Eddying Out at the Confluence

“He [Bilbo] used often to say there was only one Road; that it was like a great river: its springs were at every doorstep, and every path was its tributary. ‘It’s a dangerous business, Frodo, going out of your door,’ he used to say. ‘You step into the Road, and if you don’t keep your feet, there is no knowing where you might be swept off to.’ . . .” – J.R.R. Tolkien, The Fellowship of the Ring

Well it has been a long stretch of river to reach this point and I was not sure I would ever make it when I was floating about back in Leviticus learning about mold and geckos, but I have arrived at last at the Gospels, the Good News about a coming Messiah, the spring of Living Water incarnate.

I began my journey exploring water-related passages in the bible June 22, 2014, just over four years ago. I am sure I have missed some passages, but I have identified and reflected on about 450 water-related passages in the Old Testament. I have also taken time to “eddy out” about 25 times including today, and I have taken a trip down 14 rabbit trails when I felt God leading me to make a detour from my float along the river.

As I have floated through both this task and my life during this time I have been to numerous countries and I have written posts walking through forests, along beaches, and on snow-covered paths. There have been highs and lows and long periods of time off the water when I struggled to make time to continue my float. Through all of these times I have felt God’s presence, sometimes like a drenching rain that took my breath away, and other times I felt His absence like a dusty drought.

There have been many confusing passages and perplexing people which I am still puzzling over, but there is a picture that has emerged as I look back over my entire float so far in the old testament. The picture is of a loving God desperately trying to have an intimate relationship with “His people”. During much of the old testament “God’s people” was primarily the people of Israel, but there are many references and intimations that God’s love was not exclusive, and that God’s love would someday spread beyond the boundaries of Israel and the Jewish people. As a follower of the Way of Christ I believe that time came with Jesus, the Way, the Truth, and the Life (John 14:6).

Confluence of the Rhone and Arve Rivers in Geneva, Switzerland

As I approach the confluence of the Old and New Testaments I have reflected on what I know about where rivers meet, confluences. River confluences are interesting and dynamic places where waters from different rivers mix and become one. This mixing sometimes happens quickly and other times the waters can remain separate for some distance downstream of the confluence. At some point downstream the two streams are thoroughly mixed and it is not possible to separate them.

I am curious if this will be my experience when I pass “the confluence” between the old and new testaments. Will the “waters” remain distinct? Will I see evidence of the old testament “water” mixing into the new testament? Certainly many of the new testament writers were accomplished at navigating the sometimes turbulent and confusing waters of the old testament. I suspect there will be many times when the waters will mix, and new testament authors will reference familiar water-related passages from the old testament. There were certainly abundant references to a coming Messiah who would help us cross the river that no one could cross.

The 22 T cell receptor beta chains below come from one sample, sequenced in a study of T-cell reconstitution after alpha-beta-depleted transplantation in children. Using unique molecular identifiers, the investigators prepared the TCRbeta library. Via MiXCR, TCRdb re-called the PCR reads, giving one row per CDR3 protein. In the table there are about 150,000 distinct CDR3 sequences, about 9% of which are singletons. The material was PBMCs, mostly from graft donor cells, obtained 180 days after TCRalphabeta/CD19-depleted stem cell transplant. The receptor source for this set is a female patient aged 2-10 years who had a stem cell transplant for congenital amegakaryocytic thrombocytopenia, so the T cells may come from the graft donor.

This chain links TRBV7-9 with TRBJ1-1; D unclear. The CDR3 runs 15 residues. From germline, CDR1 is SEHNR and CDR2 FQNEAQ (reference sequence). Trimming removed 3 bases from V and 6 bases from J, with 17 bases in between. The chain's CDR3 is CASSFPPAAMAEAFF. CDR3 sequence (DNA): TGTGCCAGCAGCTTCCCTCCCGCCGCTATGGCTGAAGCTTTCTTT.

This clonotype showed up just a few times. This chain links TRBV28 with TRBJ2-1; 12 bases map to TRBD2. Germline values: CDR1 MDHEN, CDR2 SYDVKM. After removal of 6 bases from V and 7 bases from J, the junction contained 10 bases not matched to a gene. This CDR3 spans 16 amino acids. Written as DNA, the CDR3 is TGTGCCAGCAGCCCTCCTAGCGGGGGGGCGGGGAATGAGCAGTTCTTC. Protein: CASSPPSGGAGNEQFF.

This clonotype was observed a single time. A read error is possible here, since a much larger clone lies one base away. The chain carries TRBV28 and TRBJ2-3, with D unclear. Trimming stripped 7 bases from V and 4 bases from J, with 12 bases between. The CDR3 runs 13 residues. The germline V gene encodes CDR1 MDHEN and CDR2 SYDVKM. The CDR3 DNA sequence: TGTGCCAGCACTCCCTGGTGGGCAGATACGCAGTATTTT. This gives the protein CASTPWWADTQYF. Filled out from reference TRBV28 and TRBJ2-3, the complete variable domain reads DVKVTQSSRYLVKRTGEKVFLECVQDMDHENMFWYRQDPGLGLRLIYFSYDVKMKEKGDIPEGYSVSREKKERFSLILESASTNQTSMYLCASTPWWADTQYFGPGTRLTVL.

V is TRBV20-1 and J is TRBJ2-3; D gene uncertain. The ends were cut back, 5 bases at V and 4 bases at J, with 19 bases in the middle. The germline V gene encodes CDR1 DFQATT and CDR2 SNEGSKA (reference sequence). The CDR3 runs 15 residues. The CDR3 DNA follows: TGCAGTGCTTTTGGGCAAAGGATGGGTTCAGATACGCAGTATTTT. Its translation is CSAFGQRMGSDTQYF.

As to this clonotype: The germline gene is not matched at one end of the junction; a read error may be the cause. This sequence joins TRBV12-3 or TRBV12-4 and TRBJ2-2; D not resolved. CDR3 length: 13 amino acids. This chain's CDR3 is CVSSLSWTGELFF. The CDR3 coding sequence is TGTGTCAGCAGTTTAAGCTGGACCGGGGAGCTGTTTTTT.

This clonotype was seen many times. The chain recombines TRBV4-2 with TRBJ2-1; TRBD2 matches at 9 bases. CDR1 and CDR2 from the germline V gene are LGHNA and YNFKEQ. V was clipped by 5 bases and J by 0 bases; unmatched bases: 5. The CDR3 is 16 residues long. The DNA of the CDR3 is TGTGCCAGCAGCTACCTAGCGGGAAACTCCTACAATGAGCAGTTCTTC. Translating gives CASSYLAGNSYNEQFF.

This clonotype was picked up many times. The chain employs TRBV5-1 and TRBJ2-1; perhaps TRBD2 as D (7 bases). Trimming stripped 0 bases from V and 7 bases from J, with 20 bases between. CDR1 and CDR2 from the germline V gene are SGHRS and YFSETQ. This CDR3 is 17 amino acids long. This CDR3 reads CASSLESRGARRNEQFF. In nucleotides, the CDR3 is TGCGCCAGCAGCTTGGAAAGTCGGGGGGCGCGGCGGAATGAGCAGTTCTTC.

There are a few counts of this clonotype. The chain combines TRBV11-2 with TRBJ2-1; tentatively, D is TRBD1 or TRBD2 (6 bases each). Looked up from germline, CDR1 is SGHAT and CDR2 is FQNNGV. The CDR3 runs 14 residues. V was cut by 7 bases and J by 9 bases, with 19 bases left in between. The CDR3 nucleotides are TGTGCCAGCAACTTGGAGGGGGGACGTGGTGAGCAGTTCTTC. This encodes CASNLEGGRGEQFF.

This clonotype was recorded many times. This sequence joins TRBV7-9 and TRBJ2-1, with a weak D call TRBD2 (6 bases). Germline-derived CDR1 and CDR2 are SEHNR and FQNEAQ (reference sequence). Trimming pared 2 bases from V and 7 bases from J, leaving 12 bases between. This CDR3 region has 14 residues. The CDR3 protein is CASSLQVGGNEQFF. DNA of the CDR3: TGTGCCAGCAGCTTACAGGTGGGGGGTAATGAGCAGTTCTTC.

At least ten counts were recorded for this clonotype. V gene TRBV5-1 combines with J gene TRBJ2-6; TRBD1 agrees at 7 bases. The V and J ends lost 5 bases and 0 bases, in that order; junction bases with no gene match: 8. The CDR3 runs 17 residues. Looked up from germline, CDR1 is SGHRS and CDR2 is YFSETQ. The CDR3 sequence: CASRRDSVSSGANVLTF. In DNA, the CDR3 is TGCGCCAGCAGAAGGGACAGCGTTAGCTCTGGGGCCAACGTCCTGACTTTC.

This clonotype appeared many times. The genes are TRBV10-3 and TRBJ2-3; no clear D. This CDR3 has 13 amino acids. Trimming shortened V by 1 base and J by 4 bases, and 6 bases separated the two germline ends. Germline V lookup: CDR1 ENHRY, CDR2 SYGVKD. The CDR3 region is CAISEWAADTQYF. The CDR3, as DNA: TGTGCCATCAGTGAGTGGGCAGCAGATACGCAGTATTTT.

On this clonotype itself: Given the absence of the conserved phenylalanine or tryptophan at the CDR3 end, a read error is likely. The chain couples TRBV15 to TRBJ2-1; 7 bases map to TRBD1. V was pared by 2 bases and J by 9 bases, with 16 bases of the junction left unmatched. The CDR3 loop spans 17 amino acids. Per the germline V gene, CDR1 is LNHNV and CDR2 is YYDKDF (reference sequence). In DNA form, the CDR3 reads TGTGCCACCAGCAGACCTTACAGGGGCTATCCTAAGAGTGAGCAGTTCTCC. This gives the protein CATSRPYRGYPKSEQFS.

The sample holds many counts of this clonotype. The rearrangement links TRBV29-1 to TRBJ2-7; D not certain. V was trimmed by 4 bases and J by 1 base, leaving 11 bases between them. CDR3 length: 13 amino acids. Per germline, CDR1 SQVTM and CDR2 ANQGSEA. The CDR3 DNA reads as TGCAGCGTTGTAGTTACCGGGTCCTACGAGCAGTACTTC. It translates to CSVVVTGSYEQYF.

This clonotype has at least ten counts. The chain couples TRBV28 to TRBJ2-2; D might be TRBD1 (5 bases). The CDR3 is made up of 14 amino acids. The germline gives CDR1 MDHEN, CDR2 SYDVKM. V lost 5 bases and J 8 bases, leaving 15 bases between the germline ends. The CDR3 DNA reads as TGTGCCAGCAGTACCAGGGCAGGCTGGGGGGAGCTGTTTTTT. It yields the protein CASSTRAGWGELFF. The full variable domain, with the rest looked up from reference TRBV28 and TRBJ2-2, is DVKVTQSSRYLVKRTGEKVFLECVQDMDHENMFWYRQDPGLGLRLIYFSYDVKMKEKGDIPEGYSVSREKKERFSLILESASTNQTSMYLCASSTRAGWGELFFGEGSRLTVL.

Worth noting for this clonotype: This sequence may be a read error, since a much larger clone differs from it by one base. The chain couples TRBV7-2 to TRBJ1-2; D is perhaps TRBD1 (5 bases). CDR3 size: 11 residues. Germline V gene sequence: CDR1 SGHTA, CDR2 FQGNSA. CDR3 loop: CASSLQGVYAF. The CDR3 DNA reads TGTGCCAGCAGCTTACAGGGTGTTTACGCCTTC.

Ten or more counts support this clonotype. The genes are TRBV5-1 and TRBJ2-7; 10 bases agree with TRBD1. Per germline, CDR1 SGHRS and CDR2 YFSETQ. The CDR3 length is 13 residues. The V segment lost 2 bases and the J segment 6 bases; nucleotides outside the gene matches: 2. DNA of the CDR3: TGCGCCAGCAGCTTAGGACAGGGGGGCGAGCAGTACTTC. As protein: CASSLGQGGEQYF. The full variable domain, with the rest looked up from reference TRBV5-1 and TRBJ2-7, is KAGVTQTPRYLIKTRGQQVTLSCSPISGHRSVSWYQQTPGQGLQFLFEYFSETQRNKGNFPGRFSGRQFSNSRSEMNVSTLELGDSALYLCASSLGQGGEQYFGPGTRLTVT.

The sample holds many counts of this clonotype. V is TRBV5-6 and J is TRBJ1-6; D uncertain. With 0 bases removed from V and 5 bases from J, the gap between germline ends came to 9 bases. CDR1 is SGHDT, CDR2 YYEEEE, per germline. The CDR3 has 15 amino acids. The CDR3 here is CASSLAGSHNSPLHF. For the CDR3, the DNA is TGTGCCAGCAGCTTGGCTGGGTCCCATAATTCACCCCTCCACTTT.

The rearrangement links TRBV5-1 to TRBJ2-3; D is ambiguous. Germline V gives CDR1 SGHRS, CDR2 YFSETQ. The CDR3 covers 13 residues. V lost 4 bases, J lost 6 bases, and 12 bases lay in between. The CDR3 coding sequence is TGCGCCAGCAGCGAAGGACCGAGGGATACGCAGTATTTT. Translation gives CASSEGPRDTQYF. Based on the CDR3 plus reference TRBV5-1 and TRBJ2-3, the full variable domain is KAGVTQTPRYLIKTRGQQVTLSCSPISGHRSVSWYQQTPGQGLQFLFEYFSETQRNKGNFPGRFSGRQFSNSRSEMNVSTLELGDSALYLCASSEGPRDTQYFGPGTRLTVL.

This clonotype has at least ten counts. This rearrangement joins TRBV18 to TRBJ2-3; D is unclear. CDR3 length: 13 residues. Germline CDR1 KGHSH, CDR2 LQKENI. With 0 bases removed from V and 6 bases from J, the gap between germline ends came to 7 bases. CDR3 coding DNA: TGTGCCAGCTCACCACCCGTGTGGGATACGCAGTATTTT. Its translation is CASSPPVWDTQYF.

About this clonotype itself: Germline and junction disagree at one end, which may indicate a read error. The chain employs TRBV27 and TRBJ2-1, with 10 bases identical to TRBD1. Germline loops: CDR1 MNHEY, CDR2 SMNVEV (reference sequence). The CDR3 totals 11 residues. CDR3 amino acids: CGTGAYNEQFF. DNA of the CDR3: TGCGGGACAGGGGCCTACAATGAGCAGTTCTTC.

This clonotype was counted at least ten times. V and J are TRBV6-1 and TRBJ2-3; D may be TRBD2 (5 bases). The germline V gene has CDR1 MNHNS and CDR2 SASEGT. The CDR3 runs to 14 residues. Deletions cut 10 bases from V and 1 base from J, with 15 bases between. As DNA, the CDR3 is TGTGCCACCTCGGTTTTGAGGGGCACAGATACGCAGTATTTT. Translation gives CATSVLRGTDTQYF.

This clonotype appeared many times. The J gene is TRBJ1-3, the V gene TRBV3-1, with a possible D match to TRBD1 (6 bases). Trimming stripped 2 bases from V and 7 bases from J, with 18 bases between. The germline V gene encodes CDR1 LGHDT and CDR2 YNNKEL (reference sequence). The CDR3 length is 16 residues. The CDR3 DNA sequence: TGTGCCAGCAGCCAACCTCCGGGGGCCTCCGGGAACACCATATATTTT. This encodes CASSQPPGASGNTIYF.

It seems to me that the prophets of the old testament were the equivalent of signposts along “the river” pointing towards this coming confluence. Part of their job was to tell the people that the River, and their image of God, was about to get much bigger. It would never be the same River after this merging of rivers and traditions. The old river remained, but it was now mixed with the Living Water of the incarnate Messiah and His teachings about how to navigate the tricky waters of this worldly existence. Many people, especially people very familiar with the old river like the religious leaders of Jesus’ day, wanted to continue to run the old river rather than embrace this uncomfortable new song that Jesus represented.

After the confluence trying to run the old river would only be possible with a long and tortuous portage back upstream, over and over again. This is what the Sadducees and Pharisees were trying to do when Jesus arrived. They wanted to run the old familiar river rather than this scary new River that was full of uncharted water.

Running the same old river would ultimately not be satisfying because “the Guide” was on another stretch of river downstream having all sorts of adventures with those willing to follow Him.

This has certainly been true of my journey since I was “swept away” by the River, and I first began to Follow the Messiah. It has been a wild ride. God and I have had many adventures together. I expect there are many more adventures and rapids to come before my days are done. I am so thankful that I am not alone in the boat, and I have a Guide who loves me even more than I can love myself.

Prayer: God thank You for serving as my guide as I have struggled to understand how You have used water in the old testament to communicate with Your people.

This entry was posted in Christianity, Eddying Out, Following God, God's Love for Us, Gospel, Jesus, Love for the Lost, reconciliation, Redemption, religion, Sharing the Gospel, The Earthly Realm, The Nature of God, The Spiritual Realm, Trusting God and tagged , , , , , , . Bookmark the permalink.

7 Responses to Eddying Out at the Confluence

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